I am seeing more and more references to Cognitive Behavioral Therapy (CBT) as a promising approach for those who stutter. The National Alliance on Mental Illness (NAMI) describes CBT as “a form of treatment that focuses on examining the relationships between thoughts, feelings, and behaviors.” There is often resistance to connecting the stuttering diagnosis with a mental illness – and it’s important to distinguish between what causes stuttering and what exacerbates the behavior.

I don’t believe that mental illness causes stuttering, but I do believe that emotional responses to both external and internal reactions to stuttering can and do contribute to negative thoughts, feelings, and behaviors that often create a far greater handicap than the stutter itself.

I recently listened to a Stuttering Foundation of America (SFA) DVD “Implementing Cognitive Behavior Therapy with School-age Children” by LIsa Scott, Ph.D., Florida State University.  At no time did she suggest that the therapy itself can contribute to the need for CBT, as I believe, but it still gave me hope. I also questioned a professional for whom I have tremendous respect, about CBT coming up on the radar of mainstream support organizations like SFA — here was her response:

“As far as CBT goes, many in the field are talking the talk. I do think that some are walking the walk as well… the SLPs we train each year are introduced to it- but only superficially. Recent issues of the Journal of Fluency Disorders have had articles on CBT as well. How many SLPs actually read the journals is up for grabs. The problem is, that to be truly good at administering CBT you need training… that probably isn’t going to happen at the institutional level any time soon. But people are interested.”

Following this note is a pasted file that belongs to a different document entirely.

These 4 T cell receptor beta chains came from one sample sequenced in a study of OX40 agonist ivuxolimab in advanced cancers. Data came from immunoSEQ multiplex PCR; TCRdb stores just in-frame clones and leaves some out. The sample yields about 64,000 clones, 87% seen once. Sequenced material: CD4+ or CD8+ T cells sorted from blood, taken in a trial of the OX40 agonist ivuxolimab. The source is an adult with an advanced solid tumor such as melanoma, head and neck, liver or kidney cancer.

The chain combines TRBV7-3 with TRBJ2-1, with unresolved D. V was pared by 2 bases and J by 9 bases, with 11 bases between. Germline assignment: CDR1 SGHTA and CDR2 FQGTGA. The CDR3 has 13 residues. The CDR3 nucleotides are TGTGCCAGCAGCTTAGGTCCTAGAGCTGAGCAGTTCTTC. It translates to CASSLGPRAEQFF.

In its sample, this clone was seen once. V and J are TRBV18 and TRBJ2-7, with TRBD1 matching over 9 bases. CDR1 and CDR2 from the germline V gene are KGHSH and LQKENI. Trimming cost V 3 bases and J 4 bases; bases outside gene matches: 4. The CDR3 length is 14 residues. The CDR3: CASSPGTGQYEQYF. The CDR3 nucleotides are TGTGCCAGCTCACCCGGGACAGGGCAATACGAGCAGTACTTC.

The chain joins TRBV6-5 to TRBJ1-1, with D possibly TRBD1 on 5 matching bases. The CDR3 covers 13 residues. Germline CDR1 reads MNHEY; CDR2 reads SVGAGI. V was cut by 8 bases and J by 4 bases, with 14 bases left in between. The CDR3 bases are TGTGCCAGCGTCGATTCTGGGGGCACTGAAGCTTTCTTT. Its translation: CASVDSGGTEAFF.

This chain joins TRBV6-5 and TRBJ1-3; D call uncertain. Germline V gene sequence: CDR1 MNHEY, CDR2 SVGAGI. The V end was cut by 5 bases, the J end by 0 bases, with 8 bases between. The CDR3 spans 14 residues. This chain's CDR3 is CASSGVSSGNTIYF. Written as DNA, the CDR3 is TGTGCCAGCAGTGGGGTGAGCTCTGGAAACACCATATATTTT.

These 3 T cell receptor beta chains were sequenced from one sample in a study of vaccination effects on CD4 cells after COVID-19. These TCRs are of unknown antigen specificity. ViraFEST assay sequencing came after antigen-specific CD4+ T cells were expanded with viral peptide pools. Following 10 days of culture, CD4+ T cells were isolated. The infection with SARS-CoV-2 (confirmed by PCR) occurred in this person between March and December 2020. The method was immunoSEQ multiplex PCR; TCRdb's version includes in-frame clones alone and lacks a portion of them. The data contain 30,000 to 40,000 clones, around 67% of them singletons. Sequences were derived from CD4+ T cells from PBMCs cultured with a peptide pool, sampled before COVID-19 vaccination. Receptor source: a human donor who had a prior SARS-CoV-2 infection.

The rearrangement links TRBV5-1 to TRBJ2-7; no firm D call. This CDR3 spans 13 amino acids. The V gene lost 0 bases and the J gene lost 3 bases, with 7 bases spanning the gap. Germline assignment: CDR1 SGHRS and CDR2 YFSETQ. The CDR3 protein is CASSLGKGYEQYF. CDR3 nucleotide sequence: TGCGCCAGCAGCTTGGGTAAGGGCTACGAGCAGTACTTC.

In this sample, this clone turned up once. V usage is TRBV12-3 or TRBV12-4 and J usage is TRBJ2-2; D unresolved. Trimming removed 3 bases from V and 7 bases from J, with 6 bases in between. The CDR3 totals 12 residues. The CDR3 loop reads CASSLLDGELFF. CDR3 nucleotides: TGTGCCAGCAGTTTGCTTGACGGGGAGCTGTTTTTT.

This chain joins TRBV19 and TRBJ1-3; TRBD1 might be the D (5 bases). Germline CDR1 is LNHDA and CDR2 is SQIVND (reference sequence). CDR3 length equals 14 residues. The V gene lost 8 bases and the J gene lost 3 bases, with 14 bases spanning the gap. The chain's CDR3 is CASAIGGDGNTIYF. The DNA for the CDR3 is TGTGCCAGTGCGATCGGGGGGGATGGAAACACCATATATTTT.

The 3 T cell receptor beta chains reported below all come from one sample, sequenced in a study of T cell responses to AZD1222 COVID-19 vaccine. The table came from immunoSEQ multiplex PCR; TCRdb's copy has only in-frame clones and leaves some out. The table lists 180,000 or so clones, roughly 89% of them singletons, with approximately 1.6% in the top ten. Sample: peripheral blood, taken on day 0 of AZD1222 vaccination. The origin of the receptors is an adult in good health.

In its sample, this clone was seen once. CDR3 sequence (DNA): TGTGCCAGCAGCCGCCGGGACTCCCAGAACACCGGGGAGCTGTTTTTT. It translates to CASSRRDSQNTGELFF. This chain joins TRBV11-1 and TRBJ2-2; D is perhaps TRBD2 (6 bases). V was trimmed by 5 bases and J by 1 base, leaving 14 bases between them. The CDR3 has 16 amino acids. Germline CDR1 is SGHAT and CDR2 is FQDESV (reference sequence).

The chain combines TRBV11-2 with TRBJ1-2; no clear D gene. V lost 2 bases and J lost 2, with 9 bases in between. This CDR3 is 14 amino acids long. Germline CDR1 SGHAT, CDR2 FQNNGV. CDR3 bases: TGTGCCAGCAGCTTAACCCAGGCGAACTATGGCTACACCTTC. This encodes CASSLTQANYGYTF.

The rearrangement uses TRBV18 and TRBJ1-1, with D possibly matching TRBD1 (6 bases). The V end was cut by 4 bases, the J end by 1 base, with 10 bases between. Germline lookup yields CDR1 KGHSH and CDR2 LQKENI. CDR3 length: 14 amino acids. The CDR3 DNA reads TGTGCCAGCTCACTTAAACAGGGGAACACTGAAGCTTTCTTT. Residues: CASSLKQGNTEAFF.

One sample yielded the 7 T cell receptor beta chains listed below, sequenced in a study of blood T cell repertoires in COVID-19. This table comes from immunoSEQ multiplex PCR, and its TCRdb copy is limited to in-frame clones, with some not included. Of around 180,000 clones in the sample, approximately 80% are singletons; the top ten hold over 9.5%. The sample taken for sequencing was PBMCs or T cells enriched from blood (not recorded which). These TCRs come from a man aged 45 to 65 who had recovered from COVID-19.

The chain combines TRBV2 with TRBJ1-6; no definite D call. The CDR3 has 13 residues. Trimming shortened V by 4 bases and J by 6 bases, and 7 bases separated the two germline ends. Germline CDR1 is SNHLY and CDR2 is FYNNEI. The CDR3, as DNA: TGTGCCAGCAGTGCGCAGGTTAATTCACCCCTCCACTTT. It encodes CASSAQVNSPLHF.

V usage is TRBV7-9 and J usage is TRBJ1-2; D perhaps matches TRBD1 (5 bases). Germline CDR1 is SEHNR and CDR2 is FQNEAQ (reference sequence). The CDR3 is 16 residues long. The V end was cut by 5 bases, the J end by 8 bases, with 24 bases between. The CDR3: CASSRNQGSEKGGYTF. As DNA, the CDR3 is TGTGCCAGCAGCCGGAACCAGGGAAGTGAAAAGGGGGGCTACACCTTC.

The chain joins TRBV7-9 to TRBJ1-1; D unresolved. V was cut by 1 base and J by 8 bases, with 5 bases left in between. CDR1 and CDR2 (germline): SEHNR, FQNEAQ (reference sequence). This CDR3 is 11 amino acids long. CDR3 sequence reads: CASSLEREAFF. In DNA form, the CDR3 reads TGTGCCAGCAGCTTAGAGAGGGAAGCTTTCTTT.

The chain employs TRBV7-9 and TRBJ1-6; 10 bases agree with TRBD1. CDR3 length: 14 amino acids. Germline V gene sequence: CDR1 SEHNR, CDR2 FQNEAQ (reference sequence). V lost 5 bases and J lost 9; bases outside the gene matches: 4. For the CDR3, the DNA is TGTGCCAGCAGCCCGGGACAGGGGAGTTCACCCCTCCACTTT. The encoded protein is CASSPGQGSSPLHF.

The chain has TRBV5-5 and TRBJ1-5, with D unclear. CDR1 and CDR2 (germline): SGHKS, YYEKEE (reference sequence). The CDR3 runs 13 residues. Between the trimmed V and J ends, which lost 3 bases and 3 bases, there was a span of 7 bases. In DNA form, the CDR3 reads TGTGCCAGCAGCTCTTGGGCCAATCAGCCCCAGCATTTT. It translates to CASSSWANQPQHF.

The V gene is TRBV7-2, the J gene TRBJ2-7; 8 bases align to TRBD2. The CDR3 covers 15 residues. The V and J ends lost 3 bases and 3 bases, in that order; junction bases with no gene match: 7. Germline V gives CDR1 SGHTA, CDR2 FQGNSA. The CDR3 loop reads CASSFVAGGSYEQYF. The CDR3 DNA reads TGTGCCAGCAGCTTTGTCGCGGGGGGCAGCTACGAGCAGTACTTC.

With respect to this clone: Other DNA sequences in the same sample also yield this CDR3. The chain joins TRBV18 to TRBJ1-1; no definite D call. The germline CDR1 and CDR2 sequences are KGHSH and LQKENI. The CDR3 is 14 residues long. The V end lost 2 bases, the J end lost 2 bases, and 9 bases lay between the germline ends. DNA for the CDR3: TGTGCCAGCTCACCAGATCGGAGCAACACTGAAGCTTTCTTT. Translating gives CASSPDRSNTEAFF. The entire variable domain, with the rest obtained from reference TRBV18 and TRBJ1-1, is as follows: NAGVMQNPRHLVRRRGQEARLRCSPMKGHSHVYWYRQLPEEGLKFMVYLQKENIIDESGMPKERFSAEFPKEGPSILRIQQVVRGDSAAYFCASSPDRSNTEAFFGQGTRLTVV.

So while hopeful – I think her response is appropriately cautious – because to “truly be good at administering CBT, you need training” and I do not get the impression that the field of speech therapy is currently embracing the necessary level of training and focus for this to safely become mainstream anytime soon. More importantly, how can we create an experience for our children that minimizes the need for CBT in the first place?

The focus within therapy must be on minimizing the development of these thoughts, feelings, and behaviors – so does this challenge really belong in the field of speech therapy? Are speech therapists being trained to adequately and effectively address these challenges? If they were, I would hope they would see the inherent risk of suggesting a child use speech tools and techniques to fix the stutter and eliminate this from their treatment of children who stutter. (I always feel the need to clarfiy – I’m talking about children ages 5 – 12 or so, not teens and young adults.)

And how do we minimize the need for Cognitive Behavioral Therapy as a child grows?